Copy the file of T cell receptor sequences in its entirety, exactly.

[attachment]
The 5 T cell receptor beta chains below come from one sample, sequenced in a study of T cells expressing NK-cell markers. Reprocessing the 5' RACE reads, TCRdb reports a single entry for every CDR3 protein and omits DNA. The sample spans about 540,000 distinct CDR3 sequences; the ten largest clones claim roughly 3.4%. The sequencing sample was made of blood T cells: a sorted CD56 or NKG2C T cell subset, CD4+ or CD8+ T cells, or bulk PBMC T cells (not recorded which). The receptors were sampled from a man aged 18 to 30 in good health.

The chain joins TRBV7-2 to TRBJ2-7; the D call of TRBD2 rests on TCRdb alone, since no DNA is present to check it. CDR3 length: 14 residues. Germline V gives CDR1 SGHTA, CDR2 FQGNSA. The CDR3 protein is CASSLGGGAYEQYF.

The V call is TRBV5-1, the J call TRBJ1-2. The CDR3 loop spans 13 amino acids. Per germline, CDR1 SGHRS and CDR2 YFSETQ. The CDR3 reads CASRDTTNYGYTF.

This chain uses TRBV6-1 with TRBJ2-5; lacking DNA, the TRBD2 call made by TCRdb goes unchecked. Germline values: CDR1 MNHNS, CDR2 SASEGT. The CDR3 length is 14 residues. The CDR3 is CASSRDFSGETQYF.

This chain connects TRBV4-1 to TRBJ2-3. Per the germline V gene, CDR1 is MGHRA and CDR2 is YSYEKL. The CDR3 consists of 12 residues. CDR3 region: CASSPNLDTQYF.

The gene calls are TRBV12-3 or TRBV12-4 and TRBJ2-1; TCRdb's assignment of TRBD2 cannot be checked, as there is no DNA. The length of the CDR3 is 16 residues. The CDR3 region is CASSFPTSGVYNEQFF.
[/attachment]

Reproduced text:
The 5 T cell receptor beta chains below come from one sample, sequenced in a study of T cells expressing NK-cell markers. Reprocessing the 5' RACE reads, TCRdb reports a single entry for every CDR3 protein and omits DNA. The sample spans about 540,000 distinct CDR3 sequences; the ten largest clones claim roughly 3.4%. The sequencing sample was made of blood T cells: a sorted CD56 or NKG2C T cell subset, CD4+ or CD8+ T cells, or bulk PBMC T cells (not recorded which). The receptors were sampled from a man aged 18 to 30 in good health.

The chain joins TRBV7-2 to TRBJ2-7; the D call of TRBD2 rests on TCRdb alone, since no DNA is present to check it. CDR3 length: 14 residues. Germline V gives CDR1 SGHTA, CDR2 FQGNSA. The CDR3 protein is CASSLGGGAYEQYF.

The V call is TRBV5-1, the J call TRBJ1-2. The CDR3 loop spans 13 amino acids. Per germline, CDR1 SGHRS and CDR2 YFSETQ. The CDR3 reads CASRDTTNYGYTF.

This chain uses TRBV6-1 with TRBJ2-5; lacking DNA, the TRBD2 call made by TCRdb goes unchecked. Germline values: CDR1 MNHNS, CDR2 SASEGT. The CDR3 length is 14 residues. The CDR3 is CASSRDFSGETQYF.

This chain connects TRBV4-1 to TRBJ2-3. Per the germline V gene, CDR1 is MGHRA and CDR2 is YSYEKL. The CDR3 consists of 12 residues. CDR3 region: CASSPNLDTQYF.

The gene calls are TRBV12-3 or TRBV12-4 and TRBJ2-1; TCRdb's assignment of TRBD2 cannot be checked, as there is no DNA. The length of the CDR3 is 16 residues. The CDR3 region is CASSFPTSGVYNEQFF.